BME populations 

*Use of the term BME in this publication reflected the common language used to describe Black and Minority Ethnic groups at that time. We recognise that the term racialised minorities is amongst those most preferred and so we have updated this going forward.*

BME populations experienced among the highest COVID-19 infection and death rates alongside other disproportionate social impacts. Evidence from global perspectives and from other parts of the UK makes clear that the undue pandemic impacts on BME populations relate to pre-existing inequalities in health, employment, income, opportunity, and access to health services. Much of these pre-existing inequalities are driven by discrimination and racism.  

Dismantling racism is essential to achieving health equity. Racism is a fundamental determinant of health and a systemic problem which demands structural interventions and reforms. Failure to do so will hinder equitable pandemic recovery efforts and will exacerbate the health and social inequalities evidenced among some BME communities. 


Evidence suggests that the mental health impacts of the pandemic were worse for women than men. Women are more likely to be essential workers in the health, care, education and retail sectors facing higher exposure to COVID-19, increased stress and difficulty reconciling work, family life and care responsibilities. Lockdowns enabled increased intimate partner violence against women. Women also took on a disproportionate share of additional unpaid care and increased household duties during lockdowns in comparison to men.  

The adverse economic impacts of the pandemic interact with and exacerbate existing gender employment inequalities. Lone mothers and guardians, Black, Asian and minority ethnic women and disabled women are priority groups, among others, experiencing some of the worst social, economic and clinical impacts of the pandemic. Women are under-represented in pandemic task forces and decision-making bodies. Failure to incorporate a gendered perspective within pandemic recovery efforts will deepen existing gender inequalities and worsen outcomes for women.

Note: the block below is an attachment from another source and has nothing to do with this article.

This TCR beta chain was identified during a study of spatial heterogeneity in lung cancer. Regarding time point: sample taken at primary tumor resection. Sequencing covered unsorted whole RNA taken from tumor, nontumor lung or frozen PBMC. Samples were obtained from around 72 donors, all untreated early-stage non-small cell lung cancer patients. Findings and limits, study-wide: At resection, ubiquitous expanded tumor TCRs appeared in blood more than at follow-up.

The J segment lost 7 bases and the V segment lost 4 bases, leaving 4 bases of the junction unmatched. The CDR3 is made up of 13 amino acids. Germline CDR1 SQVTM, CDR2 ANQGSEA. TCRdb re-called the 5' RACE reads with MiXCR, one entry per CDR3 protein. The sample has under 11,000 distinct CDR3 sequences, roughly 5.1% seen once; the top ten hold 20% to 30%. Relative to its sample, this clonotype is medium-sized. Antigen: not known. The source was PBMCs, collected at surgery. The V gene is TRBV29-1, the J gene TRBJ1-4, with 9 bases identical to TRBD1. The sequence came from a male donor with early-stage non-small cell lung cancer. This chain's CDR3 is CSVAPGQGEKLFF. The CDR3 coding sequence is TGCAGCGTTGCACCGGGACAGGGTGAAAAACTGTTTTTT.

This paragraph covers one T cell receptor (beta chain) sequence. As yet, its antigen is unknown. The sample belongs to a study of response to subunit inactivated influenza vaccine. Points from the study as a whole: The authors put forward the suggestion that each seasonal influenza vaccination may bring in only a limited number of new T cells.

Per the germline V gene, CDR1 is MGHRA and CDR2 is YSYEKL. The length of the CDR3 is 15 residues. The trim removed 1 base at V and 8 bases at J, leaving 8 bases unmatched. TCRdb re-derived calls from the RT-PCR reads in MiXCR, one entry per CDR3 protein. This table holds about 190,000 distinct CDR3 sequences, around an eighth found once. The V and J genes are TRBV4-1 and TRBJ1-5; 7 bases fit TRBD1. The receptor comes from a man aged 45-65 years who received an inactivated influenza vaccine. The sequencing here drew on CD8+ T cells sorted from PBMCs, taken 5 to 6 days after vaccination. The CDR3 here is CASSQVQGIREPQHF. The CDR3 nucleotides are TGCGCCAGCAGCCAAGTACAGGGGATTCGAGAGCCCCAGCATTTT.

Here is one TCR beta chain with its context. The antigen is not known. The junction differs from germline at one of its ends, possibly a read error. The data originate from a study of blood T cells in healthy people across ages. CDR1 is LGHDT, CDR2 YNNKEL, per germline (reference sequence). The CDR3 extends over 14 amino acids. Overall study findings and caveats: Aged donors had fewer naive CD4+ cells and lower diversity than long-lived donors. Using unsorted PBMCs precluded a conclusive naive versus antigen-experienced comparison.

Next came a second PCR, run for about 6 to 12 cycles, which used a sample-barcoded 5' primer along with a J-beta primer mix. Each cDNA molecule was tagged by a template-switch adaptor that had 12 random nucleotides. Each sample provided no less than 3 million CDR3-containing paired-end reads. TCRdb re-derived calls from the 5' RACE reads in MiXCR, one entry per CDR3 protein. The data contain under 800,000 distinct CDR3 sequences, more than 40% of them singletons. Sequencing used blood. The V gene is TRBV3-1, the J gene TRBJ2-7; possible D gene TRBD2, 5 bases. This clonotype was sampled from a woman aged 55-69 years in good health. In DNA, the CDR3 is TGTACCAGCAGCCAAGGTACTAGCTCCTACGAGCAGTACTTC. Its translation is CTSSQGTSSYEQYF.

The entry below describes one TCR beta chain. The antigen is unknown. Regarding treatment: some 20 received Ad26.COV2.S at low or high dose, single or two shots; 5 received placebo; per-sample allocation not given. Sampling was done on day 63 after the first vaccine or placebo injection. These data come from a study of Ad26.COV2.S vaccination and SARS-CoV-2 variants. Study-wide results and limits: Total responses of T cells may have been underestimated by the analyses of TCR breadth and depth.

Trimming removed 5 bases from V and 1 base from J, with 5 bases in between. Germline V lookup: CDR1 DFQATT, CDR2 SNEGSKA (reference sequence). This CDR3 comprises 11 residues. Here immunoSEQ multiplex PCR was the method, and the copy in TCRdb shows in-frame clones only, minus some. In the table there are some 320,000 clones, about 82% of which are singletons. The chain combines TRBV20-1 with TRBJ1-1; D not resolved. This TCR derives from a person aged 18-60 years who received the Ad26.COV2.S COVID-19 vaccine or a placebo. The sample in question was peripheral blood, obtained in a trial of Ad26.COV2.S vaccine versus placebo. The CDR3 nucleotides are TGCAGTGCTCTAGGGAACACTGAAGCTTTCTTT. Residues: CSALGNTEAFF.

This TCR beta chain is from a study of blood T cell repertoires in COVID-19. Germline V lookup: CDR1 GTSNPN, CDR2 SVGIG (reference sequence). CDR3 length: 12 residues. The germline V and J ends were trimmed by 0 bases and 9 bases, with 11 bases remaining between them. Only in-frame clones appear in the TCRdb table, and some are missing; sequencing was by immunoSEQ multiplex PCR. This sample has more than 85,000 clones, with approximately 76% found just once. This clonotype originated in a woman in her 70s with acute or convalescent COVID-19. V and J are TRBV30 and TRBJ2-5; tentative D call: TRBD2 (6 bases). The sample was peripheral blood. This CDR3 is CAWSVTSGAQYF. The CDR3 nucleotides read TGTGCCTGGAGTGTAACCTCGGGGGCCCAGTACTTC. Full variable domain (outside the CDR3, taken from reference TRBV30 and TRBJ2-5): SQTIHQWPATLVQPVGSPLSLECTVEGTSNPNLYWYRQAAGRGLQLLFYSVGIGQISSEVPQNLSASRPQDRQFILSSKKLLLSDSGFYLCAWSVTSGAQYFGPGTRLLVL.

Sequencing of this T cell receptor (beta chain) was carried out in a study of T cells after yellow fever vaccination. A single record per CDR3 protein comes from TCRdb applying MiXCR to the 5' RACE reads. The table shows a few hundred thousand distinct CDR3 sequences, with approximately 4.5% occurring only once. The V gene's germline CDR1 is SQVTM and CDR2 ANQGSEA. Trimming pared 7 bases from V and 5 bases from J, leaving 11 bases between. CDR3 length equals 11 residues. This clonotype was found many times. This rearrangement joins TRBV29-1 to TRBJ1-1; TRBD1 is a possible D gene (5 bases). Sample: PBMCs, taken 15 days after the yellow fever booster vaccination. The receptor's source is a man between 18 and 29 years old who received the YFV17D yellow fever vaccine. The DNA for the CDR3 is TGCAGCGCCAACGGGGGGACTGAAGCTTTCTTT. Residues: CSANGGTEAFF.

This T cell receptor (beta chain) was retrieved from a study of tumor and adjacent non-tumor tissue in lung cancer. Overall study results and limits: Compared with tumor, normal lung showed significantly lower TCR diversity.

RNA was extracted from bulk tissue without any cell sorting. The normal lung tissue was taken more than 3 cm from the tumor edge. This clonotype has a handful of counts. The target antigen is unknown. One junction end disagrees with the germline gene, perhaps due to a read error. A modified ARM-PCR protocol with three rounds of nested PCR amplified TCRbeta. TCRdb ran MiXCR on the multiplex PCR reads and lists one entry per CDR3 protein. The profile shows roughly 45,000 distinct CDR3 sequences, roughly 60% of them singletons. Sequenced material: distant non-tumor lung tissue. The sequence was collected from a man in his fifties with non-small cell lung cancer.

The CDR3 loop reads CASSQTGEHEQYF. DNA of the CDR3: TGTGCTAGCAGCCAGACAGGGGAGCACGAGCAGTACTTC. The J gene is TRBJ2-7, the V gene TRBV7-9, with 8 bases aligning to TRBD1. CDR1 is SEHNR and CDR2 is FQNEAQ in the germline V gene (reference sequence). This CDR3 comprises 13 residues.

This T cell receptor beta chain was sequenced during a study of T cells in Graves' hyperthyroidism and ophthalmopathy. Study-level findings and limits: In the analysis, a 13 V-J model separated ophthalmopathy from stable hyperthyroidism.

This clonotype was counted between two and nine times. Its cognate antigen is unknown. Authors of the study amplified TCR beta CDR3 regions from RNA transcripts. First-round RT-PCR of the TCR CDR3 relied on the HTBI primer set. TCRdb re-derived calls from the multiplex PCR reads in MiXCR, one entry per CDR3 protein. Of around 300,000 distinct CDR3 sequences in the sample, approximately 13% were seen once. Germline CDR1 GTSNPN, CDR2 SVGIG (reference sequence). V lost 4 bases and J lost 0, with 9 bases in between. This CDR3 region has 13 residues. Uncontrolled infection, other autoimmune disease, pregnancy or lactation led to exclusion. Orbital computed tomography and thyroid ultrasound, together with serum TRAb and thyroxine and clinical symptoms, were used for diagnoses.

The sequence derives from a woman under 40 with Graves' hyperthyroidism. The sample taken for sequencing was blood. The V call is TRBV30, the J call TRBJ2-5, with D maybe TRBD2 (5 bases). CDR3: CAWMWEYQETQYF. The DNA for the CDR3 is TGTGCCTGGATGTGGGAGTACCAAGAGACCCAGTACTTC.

Children and Young People 

The pandemic and related lockdowns adversely impacted on children and young people. The evidence reviewed makes clear that families within disadvantaged areas were disproportionately impacted. Rising poverty and food insecurity, exclusion from online learning, and support service disruption were the key mechanisms through which disadvantaged children and young people have been disproportionately impacted. Adverse impacts include the physical and mental health of children and young people alongside child welfare, education and social interactions.  

A minimum basic income, increased living wage and re-establishment of uplift to universal credit could help address the poverty impact of COVID-19 on families. The third sector has played an essential role in supporting the most vulnerable families during the pandemic. This has underscored the societal benefits of well-functioning public and third sector and community partnership working.